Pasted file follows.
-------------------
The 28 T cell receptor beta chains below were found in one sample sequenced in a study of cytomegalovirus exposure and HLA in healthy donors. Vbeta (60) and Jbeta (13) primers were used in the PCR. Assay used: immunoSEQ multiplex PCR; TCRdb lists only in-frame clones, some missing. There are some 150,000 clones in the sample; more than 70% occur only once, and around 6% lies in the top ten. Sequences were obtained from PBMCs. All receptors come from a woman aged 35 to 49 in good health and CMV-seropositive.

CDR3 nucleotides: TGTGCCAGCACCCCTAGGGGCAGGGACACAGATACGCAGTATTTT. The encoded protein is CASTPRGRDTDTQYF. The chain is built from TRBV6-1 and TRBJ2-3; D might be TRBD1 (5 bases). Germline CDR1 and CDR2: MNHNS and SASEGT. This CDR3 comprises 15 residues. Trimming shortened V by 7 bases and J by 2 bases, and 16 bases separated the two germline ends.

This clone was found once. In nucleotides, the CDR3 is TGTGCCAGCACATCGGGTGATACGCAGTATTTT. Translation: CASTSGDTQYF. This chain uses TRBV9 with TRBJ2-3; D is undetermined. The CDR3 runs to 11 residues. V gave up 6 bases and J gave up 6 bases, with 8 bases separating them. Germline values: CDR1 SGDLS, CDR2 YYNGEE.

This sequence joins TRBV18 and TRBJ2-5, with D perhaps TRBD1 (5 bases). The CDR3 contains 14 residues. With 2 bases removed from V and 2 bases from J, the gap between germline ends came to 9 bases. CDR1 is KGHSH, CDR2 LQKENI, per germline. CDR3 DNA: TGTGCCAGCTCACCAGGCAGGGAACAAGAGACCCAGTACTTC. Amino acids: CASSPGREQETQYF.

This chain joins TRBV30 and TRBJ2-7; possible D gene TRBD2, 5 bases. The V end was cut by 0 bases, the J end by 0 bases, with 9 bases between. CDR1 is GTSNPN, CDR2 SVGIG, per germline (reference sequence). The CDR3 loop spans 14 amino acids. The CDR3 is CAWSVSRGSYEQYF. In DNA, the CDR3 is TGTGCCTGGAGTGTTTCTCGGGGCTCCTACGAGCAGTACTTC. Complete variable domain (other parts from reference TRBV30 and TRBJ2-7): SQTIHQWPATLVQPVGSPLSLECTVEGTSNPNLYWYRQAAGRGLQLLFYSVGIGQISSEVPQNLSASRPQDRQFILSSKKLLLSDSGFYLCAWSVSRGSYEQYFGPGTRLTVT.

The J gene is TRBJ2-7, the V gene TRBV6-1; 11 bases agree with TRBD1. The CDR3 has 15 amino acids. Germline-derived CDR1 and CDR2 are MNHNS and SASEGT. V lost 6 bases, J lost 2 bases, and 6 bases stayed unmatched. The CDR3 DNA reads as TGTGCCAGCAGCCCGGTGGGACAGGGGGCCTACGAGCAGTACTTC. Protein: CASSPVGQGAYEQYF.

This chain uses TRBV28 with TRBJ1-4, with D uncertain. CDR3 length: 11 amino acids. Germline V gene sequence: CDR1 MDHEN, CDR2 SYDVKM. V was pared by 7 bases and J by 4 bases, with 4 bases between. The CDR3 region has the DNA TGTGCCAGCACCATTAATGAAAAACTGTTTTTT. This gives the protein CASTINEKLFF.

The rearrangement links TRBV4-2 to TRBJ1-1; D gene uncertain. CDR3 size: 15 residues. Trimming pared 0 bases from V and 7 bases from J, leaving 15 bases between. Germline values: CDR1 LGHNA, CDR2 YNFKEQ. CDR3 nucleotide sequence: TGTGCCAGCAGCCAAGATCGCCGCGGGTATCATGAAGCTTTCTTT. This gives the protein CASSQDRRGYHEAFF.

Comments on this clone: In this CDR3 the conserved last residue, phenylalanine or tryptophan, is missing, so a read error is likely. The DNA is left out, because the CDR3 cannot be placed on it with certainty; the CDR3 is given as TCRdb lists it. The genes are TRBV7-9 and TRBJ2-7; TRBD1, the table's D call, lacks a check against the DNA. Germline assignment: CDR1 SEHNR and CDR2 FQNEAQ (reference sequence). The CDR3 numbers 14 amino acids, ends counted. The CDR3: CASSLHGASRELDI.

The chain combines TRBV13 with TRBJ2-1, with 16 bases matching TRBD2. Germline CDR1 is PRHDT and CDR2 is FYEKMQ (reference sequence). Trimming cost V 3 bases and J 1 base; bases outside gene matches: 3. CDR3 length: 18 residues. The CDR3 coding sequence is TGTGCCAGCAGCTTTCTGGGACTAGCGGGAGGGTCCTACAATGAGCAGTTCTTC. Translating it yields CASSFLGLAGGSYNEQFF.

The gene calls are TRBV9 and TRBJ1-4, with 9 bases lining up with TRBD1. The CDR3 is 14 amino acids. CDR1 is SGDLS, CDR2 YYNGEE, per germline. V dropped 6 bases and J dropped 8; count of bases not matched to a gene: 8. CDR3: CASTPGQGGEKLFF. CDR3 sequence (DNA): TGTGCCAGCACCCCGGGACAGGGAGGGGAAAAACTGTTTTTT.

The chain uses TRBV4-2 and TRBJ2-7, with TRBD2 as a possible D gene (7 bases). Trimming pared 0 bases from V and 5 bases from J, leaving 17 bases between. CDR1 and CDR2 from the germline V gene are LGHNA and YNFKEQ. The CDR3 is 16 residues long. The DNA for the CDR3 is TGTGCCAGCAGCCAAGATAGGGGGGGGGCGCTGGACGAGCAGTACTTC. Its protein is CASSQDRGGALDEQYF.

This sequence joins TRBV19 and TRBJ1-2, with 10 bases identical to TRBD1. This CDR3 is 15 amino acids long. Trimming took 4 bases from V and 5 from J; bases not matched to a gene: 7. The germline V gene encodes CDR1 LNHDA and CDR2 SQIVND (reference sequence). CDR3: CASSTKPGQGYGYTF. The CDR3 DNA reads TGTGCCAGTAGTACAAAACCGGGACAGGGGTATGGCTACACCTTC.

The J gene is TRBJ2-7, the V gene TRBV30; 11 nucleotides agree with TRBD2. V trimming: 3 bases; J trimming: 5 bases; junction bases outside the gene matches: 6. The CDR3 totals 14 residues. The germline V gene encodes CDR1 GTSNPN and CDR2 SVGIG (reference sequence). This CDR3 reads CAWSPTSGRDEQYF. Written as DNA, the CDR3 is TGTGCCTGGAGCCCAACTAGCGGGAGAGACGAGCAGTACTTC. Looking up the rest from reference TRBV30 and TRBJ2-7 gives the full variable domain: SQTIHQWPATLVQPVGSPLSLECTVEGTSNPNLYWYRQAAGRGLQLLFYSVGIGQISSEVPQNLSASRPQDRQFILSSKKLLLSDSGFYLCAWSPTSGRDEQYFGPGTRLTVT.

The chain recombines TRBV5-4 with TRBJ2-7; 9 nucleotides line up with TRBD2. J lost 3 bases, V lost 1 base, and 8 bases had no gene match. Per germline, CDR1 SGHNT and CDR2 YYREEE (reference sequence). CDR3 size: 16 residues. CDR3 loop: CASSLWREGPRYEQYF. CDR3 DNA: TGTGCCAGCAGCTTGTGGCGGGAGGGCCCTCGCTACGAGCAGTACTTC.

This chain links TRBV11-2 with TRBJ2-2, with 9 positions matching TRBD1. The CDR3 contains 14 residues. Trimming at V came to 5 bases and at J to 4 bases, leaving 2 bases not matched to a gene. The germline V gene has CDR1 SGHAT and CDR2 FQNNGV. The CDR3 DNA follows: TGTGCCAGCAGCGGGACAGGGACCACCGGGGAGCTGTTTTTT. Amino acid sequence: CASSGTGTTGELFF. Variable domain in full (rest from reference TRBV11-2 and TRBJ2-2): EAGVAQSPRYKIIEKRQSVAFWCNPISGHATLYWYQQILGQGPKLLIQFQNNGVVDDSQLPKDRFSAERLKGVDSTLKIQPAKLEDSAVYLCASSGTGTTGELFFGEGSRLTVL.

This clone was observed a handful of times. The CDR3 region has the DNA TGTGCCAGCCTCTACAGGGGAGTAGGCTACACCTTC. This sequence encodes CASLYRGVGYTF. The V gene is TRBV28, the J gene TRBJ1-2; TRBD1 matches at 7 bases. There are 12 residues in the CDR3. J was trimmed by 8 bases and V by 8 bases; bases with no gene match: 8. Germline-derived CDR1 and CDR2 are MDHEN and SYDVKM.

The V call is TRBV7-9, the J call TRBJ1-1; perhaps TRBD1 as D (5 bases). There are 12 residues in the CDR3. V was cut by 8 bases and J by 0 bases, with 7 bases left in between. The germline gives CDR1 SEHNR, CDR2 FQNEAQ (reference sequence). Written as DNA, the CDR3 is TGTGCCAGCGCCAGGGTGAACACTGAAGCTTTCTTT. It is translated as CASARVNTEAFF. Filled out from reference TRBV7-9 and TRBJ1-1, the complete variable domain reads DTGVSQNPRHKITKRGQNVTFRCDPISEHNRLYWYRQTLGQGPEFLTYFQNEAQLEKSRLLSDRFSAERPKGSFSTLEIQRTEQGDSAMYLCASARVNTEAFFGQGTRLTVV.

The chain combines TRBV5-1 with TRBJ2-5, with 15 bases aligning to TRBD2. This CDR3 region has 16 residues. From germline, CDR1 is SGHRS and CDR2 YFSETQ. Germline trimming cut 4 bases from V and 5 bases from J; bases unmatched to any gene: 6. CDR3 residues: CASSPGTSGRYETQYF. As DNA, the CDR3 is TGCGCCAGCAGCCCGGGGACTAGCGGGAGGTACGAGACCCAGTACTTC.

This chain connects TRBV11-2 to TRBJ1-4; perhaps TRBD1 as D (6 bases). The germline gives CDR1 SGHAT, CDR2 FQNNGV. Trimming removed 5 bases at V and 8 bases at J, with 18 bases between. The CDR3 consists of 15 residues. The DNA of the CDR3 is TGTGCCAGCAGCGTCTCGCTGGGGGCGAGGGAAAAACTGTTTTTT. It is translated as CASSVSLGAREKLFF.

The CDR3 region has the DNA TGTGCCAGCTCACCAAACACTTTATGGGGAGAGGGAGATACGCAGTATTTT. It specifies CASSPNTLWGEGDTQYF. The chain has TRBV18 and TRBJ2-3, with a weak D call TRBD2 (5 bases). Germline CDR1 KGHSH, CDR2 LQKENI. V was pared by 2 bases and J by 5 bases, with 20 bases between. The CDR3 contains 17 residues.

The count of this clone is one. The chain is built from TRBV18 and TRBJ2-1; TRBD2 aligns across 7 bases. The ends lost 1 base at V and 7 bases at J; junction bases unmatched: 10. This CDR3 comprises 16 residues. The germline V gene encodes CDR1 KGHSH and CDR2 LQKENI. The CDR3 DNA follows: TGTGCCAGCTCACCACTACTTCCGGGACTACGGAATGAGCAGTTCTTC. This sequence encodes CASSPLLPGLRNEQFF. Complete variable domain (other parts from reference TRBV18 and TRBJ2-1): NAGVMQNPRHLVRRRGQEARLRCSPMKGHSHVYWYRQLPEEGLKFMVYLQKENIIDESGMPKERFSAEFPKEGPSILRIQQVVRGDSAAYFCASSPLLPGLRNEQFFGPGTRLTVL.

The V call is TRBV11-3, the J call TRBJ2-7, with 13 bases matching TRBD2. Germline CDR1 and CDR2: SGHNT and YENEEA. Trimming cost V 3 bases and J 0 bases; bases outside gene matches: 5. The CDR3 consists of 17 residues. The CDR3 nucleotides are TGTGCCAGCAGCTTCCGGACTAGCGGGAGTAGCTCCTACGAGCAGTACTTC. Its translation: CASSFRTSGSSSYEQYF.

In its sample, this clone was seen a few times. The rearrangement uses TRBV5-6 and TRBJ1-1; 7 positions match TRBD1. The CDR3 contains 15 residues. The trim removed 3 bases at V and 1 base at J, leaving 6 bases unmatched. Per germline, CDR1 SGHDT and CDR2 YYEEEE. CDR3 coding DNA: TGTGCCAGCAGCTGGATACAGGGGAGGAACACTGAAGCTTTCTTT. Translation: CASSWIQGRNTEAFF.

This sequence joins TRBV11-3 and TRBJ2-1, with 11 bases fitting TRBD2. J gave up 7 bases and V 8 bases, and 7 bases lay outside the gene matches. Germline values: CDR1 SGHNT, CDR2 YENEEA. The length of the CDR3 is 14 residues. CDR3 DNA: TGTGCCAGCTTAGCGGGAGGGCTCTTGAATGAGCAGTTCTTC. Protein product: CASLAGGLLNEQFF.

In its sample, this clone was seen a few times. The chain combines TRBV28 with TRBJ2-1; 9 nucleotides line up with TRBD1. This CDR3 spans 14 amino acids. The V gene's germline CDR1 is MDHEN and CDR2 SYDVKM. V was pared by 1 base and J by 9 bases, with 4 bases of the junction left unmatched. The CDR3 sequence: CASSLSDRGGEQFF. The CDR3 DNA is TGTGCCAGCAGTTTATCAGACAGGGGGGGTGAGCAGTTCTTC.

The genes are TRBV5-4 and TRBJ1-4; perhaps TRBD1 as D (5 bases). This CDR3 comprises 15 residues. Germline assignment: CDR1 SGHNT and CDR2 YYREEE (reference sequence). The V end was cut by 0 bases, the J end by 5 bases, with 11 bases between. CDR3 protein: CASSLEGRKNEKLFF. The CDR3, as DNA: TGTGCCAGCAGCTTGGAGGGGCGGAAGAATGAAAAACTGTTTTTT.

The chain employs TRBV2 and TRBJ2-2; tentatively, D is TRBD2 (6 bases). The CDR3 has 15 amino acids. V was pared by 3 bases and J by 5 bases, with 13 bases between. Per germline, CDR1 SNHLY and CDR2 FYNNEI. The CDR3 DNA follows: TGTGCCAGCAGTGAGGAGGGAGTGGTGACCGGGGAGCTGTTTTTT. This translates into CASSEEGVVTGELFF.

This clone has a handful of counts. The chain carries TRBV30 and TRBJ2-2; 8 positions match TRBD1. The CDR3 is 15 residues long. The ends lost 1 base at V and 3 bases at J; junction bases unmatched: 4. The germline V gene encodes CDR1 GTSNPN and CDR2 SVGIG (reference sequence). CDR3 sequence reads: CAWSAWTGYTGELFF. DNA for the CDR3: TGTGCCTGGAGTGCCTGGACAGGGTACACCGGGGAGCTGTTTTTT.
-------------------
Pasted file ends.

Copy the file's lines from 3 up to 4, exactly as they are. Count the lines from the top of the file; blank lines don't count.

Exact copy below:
This clone was found once. In nucleotides, the CDR3 is TGTGCCAGCACATCGGGTGATACGCAGTATTTT. Translation: CASTSGDTQYF. This chain uses TRBV9 with TRBJ2-3; D is undetermined. The CDR3 runs to 11 residues. V gave up 6 bases and J gave up 6 bases, with 8 bases separating them. Germline values: CDR1 SGDLS, CDR2 YYNGEE.

This sequence joins TRBV18 and TRBJ2-5, with D perhaps TRBD1 (5 bases). The CDR3 contains 14 residues. With 2 bases removed from V and 2 bases from J, the gap between germline ends came to 9 bases. CDR1 is KGHSH, CDR2 LQKENI, per germline. CDR3 DNA: TGTGCCAGCTCACCAGGCAGGGAACAAGAGACCCAGTACTTC. Amino acids: CASSPGREQETQYF.